What Is Compulsory Insurance?

Compulsory insurance is any type of insurance an individual or business is legally required to buy. Compulsory insurance is mandatory for individuals and businesses that want to engage in certain financially risky activities, such as operating an automobile or operating a business with employees. Compulsory insurance is supposed to protect accident victims against the costs of recovering from an accident that someone else, such as another driver or an employer, has caused. Insurance is regulated at the state level, so each state decides what types of insurance will be compulsory and how much coverage policyholders must purchase. Policyholders may purchase higher limits of coverage if they think the compulsory minimums are insufficient.


What's Compulsory Insurance?

Compulsory Insurance Explained

Perhaps the most well-known type of compulsory insurance is automobile liability insurance, which drivers are required to carry. For example, since 2001, Mississippi drivers have been required to carry auto liability insurance and keep their proof of insurance cards in their vehicles. The only state where automobile liability insurance is not compulsory is New Hampshire. Similarly, motorcycle drivers face compulsory insurance in every state except Montana, New Hampshire, and Washington.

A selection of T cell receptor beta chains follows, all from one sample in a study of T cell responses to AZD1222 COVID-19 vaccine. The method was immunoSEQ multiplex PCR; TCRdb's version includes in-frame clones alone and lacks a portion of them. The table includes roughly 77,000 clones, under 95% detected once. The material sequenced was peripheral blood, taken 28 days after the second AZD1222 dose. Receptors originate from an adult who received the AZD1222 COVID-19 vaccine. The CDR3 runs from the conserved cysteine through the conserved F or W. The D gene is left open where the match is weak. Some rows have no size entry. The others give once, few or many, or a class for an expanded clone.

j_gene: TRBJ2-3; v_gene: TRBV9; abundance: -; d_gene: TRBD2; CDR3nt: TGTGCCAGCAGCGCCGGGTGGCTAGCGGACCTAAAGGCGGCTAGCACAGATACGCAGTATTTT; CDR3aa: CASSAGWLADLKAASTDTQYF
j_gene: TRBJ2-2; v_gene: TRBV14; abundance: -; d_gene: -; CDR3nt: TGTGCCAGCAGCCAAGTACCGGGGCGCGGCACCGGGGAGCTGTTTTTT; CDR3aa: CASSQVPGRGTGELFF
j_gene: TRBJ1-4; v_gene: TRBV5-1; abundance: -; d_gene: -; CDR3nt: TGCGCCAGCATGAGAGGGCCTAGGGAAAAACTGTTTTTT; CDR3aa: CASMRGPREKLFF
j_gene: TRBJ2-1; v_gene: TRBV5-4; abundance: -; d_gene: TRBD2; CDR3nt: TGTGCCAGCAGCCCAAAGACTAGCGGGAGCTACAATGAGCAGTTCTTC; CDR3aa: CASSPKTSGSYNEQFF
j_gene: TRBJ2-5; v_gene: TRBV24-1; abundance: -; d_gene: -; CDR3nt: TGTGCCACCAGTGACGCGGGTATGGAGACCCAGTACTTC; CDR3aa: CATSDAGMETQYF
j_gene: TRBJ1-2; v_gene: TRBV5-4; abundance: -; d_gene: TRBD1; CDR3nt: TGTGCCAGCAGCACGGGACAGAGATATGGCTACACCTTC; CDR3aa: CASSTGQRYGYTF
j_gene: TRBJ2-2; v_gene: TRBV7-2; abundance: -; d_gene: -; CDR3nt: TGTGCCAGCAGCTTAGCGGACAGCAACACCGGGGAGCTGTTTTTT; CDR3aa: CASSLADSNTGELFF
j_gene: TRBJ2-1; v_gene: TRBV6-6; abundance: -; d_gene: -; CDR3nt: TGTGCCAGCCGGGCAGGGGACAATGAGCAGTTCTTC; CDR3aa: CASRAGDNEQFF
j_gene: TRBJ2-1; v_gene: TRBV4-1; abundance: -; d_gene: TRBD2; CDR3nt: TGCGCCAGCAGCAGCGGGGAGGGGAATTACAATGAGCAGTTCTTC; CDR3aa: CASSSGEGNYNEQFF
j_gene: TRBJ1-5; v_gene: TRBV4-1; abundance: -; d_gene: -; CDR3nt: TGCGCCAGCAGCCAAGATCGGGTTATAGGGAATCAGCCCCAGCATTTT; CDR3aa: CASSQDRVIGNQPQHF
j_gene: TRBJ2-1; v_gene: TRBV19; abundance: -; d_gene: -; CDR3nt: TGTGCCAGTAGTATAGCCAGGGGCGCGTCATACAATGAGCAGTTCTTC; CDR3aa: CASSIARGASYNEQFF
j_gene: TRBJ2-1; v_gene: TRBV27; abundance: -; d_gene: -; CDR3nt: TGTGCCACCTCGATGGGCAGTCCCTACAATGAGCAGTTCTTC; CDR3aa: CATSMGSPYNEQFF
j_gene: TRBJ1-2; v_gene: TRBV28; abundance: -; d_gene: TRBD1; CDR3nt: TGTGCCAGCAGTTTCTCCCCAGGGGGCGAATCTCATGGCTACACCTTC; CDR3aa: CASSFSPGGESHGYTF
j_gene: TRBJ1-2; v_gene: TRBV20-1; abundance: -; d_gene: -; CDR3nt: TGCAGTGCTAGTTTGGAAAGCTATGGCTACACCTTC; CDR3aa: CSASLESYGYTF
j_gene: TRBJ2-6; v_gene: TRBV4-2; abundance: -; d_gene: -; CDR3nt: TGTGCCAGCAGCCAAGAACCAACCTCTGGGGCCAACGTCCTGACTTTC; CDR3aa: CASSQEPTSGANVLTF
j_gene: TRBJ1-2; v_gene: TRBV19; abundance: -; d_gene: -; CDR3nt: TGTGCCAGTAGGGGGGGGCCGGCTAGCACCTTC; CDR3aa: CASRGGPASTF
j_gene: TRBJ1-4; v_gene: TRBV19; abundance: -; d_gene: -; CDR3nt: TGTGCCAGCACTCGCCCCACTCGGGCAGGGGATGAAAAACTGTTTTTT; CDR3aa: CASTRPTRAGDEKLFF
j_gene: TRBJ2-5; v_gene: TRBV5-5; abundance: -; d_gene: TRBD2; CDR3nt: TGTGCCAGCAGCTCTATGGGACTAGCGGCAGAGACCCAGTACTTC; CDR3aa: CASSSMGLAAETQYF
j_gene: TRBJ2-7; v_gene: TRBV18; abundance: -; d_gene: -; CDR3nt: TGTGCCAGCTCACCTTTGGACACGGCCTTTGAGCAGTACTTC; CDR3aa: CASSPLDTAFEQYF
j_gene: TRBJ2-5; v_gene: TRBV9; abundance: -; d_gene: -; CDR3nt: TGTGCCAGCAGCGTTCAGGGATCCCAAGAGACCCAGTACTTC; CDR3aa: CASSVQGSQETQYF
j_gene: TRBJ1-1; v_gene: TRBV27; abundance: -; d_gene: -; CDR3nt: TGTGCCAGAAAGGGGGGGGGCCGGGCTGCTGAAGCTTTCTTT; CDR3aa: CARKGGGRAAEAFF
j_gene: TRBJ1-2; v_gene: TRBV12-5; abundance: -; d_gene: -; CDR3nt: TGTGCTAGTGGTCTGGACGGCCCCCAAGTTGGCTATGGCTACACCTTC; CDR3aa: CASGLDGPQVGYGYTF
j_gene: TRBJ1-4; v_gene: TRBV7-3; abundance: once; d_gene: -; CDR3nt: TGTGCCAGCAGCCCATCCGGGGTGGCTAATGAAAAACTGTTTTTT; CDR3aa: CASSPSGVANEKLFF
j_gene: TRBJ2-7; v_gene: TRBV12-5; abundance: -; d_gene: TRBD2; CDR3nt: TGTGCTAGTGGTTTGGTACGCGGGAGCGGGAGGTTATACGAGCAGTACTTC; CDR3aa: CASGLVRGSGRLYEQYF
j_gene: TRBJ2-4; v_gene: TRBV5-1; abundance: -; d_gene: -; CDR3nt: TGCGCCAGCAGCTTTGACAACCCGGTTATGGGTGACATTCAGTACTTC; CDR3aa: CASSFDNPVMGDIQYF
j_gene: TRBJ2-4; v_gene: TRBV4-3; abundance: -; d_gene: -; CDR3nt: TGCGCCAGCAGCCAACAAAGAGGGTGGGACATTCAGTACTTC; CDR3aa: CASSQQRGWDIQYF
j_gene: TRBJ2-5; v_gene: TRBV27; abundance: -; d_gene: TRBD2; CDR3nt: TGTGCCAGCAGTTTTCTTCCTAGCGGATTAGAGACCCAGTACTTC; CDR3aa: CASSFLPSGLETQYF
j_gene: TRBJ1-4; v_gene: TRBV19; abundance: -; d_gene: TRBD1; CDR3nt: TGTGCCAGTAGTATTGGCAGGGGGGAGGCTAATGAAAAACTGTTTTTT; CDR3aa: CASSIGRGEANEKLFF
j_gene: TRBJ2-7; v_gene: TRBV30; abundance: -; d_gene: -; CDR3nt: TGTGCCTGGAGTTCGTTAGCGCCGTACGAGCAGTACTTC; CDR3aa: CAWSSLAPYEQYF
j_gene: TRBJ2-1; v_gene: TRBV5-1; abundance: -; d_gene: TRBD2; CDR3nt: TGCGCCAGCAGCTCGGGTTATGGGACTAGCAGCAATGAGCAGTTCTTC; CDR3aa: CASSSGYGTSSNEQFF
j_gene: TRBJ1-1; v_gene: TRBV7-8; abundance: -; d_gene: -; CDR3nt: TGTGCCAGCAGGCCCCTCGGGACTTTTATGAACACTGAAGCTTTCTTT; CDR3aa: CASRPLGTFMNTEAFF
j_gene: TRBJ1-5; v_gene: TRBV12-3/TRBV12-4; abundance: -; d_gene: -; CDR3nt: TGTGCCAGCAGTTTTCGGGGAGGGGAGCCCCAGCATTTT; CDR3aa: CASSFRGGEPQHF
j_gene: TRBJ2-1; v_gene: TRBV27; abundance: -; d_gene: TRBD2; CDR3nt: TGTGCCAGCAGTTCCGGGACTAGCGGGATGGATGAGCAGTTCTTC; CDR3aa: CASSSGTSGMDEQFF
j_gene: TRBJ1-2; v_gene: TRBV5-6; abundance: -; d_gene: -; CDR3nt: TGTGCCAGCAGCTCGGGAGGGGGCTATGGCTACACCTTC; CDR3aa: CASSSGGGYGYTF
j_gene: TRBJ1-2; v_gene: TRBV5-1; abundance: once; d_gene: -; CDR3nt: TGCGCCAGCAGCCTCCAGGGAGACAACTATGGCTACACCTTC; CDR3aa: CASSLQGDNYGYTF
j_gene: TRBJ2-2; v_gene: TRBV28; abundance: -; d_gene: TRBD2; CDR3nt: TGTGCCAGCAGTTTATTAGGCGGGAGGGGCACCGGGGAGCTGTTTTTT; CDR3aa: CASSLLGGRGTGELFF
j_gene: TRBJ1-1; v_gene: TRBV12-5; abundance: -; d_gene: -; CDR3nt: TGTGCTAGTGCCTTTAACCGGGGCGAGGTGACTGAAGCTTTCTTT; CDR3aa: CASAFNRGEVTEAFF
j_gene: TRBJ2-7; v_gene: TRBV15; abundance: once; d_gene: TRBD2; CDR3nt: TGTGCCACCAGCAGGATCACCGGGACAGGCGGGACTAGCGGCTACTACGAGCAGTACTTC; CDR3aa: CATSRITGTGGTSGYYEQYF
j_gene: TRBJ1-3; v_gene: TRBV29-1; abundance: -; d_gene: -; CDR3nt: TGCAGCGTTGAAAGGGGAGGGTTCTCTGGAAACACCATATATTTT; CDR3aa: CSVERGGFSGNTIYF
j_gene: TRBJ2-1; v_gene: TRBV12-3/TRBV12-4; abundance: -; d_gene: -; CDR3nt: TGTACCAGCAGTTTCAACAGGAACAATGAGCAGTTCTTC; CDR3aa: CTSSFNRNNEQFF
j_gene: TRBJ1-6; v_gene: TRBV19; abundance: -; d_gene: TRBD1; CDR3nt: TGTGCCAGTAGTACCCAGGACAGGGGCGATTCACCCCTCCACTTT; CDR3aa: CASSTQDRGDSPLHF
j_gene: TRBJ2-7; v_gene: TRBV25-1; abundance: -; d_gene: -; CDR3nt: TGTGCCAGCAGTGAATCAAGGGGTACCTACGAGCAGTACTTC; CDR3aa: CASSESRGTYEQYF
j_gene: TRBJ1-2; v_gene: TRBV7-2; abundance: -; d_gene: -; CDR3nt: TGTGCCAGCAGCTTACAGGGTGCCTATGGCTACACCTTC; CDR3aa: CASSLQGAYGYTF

State governments try to enforce compulsory auto and motorcycle insurance laws by electronically matching vehicle registration records with insurance policy records. However, compulsory insurance requirements are not always easy to enforce. Despite compulsory auto insurance laws, up to 26.7% of drivers are not insured in some states (as of 2015). Nationally, 13% of drivers were uninsured as of 2015, according to the Insurance Information Institute. Some drivers refuse to purchase insurance even though it is compulsory either because they can’t afford one or don’t want to pay the premiums, which can be especially high for drivers with a history of moving violations.

More Examples of Compulsory Insurance

Another common type of compulsory insurance is workers' compensation. If an employee gets hurt on the job, compulsory workers' compensation insurance ensures that the employer has a way to pay for the injured employee’s medical care. It also provides lost wages and, in a worst-case scenario, death benefits to a deceased worker’s spouse and children.

Seven states require physicians to secure a minimum level of professional liability insurance, according to the American Medical Association. These states are Colorado, Connecticut, Kansas, Massachusetts, New Jersey, Rhode Island, and Wisconsin. The minimum requirements vary greatly, ranging from $100,000 to $1 million per claim and from $300,000 to $3 million in coverage per year.

Although its future may be in doubt, some view the Affordable Care Act as a compulsory insurance law – not a law that provides for universal healthcare – because it requires everyone to buy insurance that is subsidized by employers or possibly the government.